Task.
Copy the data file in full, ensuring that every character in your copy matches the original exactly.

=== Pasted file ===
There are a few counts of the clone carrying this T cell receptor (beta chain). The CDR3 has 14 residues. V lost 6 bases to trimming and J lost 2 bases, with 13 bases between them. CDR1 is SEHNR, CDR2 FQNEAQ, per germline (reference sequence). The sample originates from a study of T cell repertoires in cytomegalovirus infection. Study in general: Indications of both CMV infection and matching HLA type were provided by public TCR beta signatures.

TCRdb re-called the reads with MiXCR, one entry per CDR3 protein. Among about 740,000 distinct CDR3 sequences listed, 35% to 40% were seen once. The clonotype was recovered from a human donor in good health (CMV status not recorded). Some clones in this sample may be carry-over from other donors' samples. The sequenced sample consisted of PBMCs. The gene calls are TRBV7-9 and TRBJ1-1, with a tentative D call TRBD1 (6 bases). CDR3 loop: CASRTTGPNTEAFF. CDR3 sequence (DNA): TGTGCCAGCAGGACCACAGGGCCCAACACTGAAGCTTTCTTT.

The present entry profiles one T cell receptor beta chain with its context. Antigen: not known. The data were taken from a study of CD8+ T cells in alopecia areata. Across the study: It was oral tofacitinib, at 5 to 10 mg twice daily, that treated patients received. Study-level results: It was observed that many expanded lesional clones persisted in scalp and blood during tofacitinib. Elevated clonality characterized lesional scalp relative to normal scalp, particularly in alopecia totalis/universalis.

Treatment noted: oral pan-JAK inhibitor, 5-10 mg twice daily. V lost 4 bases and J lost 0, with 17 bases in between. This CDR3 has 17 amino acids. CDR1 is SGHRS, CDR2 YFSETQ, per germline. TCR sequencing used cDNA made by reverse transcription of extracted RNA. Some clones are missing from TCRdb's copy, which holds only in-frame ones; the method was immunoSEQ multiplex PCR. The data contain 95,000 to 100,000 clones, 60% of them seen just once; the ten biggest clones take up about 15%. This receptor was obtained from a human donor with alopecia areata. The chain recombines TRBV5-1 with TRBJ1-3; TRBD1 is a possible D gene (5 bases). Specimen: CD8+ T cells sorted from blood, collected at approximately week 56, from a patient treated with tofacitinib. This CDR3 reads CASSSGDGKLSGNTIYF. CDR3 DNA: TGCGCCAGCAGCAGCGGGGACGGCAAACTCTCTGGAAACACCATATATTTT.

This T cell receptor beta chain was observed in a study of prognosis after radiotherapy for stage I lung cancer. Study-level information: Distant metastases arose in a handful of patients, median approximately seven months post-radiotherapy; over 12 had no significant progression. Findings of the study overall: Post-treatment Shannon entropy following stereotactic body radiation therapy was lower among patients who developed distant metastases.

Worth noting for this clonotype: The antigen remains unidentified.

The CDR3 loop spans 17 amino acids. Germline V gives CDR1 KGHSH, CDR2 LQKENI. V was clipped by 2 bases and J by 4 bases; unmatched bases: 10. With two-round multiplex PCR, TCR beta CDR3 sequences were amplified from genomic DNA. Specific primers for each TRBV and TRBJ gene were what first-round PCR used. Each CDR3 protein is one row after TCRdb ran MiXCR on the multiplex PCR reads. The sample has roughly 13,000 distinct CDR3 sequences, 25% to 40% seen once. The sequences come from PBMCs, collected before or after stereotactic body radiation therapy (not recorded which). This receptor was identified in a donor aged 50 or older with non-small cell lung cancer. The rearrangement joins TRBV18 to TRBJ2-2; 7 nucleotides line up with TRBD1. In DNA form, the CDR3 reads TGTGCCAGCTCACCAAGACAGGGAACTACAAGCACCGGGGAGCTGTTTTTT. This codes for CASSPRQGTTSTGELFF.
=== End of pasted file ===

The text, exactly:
There are a few counts of the clone carrying this T cell receptor (beta chain). The CDR3 has 14 residues. V lost 6 bases to trimming and J lost 2 bases, with 13 bases between them. CDR1 is SEHNR, CDR2 FQNEAQ, per germline (reference sequence). The sample originates from a study of T cell repertoires in cytomegalovirus infection. Study in general: Indications of both CMV infection and matching HLA type were provided by public TCR beta signatures.

TCRdb re-called the reads with MiXCR, one entry per CDR3 protein. Among about 740,000 distinct CDR3 sequences listed, 35% to 40% were seen once. The clonotype was recovered from a human donor in good health (CMV status not recorded). Some clones in this sample may be carry-over from other donors' samples. The sequenced sample consisted of PBMCs. The gene calls are TRBV7-9 and TRBJ1-1, with a tentative D call TRBD1 (6 bases). CDR3 loop: CASRTTGPNTEAFF. CDR3 sequence (DNA): TGTGCCAGCAGGACCACAGGGCCCAACACTGAAGCTTTCTTT.

The present entry profiles one T cell receptor beta chain with its context. Antigen: not known. The data were taken from a study of CD8+ T cells in alopecia areata. Across the study: It was oral tofacitinib, at 5 to 10 mg twice daily, that treated patients received. Study-level results: It was observed that many expanded lesional clones persisted in scalp and blood during tofacitinib. Elevated clonality characterized lesional scalp relative to normal scalp, particularly in alopecia totalis/universalis.

Treatment noted: oral pan-JAK inhibitor, 5-10 mg twice daily. V lost 4 bases and J lost 0, with 17 bases in between. This CDR3 has 17 amino acids. CDR1 is SGHRS, CDR2 YFSETQ, per germline. TCR sequencing used cDNA made by reverse transcription of extracted RNA. Some clones are missing from TCRdb's copy, which holds only in-frame ones; the method was immunoSEQ multiplex PCR. The data contain 95,000 to 100,000 clones, 60% of them seen just once; the ten biggest clones take up about 15%. This receptor was obtained from a human donor with alopecia areata. The chain recombines TRBV5-1 with TRBJ1-3; TRBD1 is a possible D gene (5 bases). Specimen: CD8+ T cells sorted from blood, collected at approximately week 56, from a patient treated with tofacitinib. This CDR3 reads CASSSGDGKLSGNTIYF. CDR3 DNA: TGCGCCAGCAGCAGCGGGGACGGCAAACTCTCTGGAAACACCATATATTTT.

This T cell receptor beta chain was observed in a study of prognosis after radiotherapy for stage I lung cancer. Study-level information: Distant metastases arose in a handful of patients, median approximately seven months post-radiotherapy; over 12 had no significant progression. Findings of the study overall: Post-treatment Shannon entropy following stereotactic body radiation therapy was lower among patients who developed distant metastases.

Worth noting for this clonotype: The antigen remains unidentified.

The CDR3 loop spans 17 amino acids. Germline V gives CDR1 KGHSH, CDR2 LQKENI. V was clipped by 2 bases and J by 4 bases; unmatched bases: 10. With two-round multiplex PCR, TCR beta CDR3 sequences were amplified from genomic DNA. Specific primers for each TRBV and TRBJ gene were what first-round PCR used. Each CDR3 protein is one row after TCRdb ran MiXCR on the multiplex PCR reads. The sample has roughly 13,000 distinct CDR3 sequences, 25% to 40% seen once. The sequences come from PBMCs, collected before or after stereotactic body radiation therapy (not recorded which). This receptor was identified in a donor aged 50 or older with non-small cell lung cancer. The rearrangement joins TRBV18 to TRBJ2-2; 7 nucleotides line up with TRBD1. In DNA form, the CDR3 reads TGTGCCAGCTCACCAAGACAGGGAACTACAAGCACCGGGGAGCTGTTTTTT. This codes for CASSPRQGTTSTGELFF.